First of all, it is important that you read the history of the early Christian Church to find out what sort of beliefs and practices were accepted and condemned by the early Christians. After the close of the apostolic age and since most were not well-educated, early Christians had to look to the "elders" and what has come to be known by historians as the "early Church Fathers" for the leadership and ideas in order to form the young Church with its theology and worship practices. So you should look at some of the work these men have done. A very prominent person of the early Church is St. Augustine. I recommend you read two of his works: "City of God" and "Confessions". I haven't read them myself but I know that scholars of different Christian faiths study them.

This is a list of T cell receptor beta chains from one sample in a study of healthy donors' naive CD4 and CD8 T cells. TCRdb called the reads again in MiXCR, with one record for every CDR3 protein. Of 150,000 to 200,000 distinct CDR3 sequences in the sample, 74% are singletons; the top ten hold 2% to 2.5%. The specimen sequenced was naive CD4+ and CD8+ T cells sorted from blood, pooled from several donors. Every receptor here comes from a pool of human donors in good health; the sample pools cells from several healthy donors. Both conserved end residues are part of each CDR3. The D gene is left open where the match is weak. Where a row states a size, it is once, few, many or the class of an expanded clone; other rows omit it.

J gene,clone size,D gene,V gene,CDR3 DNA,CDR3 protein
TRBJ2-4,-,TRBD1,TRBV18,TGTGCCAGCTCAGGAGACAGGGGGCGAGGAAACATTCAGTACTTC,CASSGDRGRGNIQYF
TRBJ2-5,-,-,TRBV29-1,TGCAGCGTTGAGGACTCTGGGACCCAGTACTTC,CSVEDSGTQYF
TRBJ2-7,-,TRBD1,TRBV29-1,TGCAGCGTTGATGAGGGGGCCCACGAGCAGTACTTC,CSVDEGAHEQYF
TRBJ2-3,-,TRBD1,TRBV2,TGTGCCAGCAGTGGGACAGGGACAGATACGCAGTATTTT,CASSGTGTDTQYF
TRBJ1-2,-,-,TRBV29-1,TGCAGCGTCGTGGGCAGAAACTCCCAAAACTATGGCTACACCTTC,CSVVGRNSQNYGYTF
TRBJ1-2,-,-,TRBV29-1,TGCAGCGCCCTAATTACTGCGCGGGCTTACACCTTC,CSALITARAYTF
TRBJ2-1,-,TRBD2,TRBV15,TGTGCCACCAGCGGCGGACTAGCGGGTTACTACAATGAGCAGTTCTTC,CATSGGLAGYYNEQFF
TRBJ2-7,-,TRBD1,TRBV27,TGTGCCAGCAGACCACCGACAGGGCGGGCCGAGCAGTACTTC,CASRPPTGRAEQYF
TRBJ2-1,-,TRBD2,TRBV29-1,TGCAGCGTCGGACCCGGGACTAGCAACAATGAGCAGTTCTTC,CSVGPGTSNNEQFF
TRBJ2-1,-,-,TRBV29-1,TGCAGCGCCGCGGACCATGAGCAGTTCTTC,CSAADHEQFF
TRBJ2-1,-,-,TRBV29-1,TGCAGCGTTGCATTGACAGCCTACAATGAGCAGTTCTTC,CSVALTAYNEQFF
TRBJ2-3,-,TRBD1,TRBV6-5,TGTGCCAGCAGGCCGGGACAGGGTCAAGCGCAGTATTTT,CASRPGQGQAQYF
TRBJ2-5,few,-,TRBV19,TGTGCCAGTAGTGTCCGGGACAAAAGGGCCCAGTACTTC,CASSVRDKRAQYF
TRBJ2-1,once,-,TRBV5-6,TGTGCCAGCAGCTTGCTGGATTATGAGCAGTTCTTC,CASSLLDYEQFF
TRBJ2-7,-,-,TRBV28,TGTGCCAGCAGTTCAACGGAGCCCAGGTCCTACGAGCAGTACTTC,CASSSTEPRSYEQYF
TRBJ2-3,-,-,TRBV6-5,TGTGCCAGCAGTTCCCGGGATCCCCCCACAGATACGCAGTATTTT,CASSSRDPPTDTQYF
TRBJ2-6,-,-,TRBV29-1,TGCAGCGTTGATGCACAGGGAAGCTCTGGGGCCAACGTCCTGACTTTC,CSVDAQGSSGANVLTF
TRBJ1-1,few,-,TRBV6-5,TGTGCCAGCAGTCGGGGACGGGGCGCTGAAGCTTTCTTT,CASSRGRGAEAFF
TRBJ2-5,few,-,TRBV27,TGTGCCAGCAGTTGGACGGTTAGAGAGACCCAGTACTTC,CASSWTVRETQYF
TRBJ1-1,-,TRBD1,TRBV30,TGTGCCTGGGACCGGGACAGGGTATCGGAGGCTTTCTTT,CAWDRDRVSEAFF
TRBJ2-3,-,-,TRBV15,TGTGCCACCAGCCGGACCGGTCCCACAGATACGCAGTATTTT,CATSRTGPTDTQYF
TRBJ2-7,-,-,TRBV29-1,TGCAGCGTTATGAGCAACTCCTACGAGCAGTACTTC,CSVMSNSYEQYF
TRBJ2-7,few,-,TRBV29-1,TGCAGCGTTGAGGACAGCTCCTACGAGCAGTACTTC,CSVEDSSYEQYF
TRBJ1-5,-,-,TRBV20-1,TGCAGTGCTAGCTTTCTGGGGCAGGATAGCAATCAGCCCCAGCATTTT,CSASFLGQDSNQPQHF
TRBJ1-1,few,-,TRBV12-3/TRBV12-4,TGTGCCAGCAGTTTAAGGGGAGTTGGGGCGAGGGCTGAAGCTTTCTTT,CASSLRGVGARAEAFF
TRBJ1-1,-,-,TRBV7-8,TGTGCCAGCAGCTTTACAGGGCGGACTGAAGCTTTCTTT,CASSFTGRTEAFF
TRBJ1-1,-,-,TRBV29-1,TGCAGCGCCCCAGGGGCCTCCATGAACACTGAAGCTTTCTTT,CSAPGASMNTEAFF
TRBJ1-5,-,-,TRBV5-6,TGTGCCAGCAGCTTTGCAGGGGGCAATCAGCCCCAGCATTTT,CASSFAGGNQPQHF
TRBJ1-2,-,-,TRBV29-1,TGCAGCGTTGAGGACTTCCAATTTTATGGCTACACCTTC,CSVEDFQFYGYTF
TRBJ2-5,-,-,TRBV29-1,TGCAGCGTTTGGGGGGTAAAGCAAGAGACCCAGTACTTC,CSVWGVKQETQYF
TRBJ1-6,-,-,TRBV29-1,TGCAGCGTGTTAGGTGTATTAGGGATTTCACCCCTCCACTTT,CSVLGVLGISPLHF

Protestants basically look only to the Bible for authority. They don't accept the "authority of man" for doctrines because it "contradicts Scripture". Ironically, they turn to bible scholars, theologians, and pastors for bible study in order to better understand Scripture. Unlike the Catholic Church (I'm not entirely sure about the Eastern Orthodox) who has a central authority for teaching, Protestantism exists in many forms in thousands of denominations. Many of these contradict each other - which is not surprising since they don't have the central authority necessary to keep themselves all in one as Christ and Paul have demanded. The key here is to consider for yourself. Is it possible for God to speak to us through fallible men? How much faith would you put into it if it is possible? I think that basically, you as a Christian will have to decide for yourself. Do you or would you trust only writing or can you also trust the mouths of men? Reading on the early Church history will greatly help in your understanding and decision. Have a look also at my tract on authority.